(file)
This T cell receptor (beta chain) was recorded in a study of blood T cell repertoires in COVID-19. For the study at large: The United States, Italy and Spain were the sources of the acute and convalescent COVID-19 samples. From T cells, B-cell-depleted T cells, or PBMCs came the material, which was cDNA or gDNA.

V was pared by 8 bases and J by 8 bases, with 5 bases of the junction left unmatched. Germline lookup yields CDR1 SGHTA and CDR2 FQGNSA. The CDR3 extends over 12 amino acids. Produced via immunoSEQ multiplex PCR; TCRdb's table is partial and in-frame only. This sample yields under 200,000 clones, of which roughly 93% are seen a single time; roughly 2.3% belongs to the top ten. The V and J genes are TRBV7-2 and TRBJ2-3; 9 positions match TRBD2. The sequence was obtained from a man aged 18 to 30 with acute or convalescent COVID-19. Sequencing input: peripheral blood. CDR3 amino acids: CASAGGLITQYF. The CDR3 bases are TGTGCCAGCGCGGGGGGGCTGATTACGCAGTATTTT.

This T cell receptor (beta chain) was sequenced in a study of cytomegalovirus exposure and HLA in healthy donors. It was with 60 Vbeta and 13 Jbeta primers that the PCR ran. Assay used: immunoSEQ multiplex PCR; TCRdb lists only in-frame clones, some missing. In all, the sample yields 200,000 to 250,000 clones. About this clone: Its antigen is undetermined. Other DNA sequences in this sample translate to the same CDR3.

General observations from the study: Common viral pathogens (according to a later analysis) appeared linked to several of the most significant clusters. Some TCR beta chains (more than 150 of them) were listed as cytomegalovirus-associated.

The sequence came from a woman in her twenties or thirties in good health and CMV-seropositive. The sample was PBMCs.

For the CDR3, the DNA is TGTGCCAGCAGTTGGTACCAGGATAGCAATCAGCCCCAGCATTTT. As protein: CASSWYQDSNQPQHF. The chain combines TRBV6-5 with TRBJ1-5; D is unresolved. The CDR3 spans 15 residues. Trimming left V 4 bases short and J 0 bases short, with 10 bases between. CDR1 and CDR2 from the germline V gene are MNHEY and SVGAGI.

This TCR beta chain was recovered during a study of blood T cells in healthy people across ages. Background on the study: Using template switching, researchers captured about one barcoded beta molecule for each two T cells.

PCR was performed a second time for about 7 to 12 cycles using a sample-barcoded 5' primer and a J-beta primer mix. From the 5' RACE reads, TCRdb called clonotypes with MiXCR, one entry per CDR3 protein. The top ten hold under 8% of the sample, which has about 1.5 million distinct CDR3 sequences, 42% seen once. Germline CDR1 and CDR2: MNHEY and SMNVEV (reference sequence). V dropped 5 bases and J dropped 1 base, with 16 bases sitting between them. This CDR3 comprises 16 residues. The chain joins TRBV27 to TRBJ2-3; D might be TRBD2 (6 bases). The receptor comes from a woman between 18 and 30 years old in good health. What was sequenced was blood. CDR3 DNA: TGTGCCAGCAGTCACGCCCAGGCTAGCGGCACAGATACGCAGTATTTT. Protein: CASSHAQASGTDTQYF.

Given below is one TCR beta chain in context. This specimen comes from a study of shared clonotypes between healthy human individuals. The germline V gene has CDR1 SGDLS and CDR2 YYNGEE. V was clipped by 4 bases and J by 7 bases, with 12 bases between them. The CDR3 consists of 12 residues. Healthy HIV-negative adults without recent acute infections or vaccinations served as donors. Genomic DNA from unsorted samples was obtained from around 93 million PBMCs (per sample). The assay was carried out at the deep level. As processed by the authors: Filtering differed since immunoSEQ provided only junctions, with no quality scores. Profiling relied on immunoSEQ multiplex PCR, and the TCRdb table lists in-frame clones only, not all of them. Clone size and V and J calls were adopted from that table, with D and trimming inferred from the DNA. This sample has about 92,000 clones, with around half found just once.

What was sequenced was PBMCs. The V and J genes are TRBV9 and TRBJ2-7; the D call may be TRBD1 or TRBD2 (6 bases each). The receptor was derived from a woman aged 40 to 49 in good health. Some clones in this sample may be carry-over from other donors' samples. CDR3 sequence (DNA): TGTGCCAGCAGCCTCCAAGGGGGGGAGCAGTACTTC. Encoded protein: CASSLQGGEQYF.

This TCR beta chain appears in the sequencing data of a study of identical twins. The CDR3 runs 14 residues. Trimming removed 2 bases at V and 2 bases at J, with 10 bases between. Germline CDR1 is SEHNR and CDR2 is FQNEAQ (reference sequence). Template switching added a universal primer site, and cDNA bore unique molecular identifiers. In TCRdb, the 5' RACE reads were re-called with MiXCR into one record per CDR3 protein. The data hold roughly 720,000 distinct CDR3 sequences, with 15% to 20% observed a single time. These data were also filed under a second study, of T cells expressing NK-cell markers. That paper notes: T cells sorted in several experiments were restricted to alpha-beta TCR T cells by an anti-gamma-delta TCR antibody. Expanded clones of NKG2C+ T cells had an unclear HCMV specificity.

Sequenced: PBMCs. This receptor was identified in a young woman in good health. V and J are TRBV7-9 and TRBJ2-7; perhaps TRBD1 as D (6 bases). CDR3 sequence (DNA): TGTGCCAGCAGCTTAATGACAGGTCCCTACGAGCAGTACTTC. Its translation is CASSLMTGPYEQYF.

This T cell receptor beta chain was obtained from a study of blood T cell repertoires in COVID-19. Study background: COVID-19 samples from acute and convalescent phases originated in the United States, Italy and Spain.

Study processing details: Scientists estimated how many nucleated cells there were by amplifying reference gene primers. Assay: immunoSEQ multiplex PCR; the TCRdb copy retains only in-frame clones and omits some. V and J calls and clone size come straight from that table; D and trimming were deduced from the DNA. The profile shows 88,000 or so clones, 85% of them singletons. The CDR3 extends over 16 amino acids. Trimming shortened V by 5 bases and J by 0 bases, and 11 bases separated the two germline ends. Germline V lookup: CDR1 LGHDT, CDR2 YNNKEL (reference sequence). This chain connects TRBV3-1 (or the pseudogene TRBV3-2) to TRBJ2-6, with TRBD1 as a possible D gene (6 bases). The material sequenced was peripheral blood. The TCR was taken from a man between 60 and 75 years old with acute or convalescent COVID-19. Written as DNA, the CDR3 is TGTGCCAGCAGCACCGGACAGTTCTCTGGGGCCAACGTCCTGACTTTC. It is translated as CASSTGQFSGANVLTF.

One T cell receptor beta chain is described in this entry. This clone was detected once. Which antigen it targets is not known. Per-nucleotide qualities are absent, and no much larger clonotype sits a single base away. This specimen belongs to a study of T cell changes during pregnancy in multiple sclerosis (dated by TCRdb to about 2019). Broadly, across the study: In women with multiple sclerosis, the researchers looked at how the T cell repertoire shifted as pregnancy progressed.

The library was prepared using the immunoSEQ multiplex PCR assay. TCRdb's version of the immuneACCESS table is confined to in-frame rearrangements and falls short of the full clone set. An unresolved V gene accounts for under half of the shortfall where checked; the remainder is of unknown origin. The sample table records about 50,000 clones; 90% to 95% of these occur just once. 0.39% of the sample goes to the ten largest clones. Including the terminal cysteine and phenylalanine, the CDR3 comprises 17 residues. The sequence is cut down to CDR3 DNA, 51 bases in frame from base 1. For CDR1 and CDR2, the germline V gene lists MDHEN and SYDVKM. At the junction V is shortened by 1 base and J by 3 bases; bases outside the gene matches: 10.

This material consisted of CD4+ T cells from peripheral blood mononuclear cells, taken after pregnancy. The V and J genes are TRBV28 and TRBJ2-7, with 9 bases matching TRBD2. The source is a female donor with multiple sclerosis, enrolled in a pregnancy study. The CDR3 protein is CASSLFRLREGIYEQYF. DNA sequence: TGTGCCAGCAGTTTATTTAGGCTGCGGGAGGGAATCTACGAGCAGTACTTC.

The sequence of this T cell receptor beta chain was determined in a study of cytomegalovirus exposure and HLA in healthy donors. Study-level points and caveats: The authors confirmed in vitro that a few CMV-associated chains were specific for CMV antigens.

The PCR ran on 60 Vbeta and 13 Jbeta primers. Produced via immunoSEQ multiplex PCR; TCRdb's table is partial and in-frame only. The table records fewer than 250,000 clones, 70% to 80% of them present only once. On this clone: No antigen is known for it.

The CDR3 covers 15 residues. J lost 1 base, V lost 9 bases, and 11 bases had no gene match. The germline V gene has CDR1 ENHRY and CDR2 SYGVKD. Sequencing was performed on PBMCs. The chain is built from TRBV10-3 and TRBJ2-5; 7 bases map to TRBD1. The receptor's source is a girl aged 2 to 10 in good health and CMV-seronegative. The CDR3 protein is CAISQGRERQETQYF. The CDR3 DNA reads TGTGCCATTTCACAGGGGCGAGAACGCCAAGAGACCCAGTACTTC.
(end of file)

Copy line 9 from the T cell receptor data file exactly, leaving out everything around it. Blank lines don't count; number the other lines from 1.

Given below is one TCR beta chain in context. This specimen comes from a study of shared clonotypes between healthy human individuals. The germline V gene has CDR1 SGDLS and CDR2 YYNGEE. V was clipped by 4 bases and J by 7 bases, with 12 bases between them. The CDR3 consists of 12 residues. Healthy HIV-negative adults without recent acute infections or vaccinations served as donors. Genomic DNA from unsorted samples was obtained from around 93 million PBMCs (per sample). The assay was carried out at the deep level. As processed by the authors: Filtering differed since immunoSEQ provided only junctions, with no quality scores. Profiling relied on immunoSEQ multiplex PCR, and the TCRdb table lists in-frame clones only, not all of them. Clone size and V and J calls were adopted from that table, with D and trimming inferred from the DNA. This sample has about 92,000 clones, with around half found just once.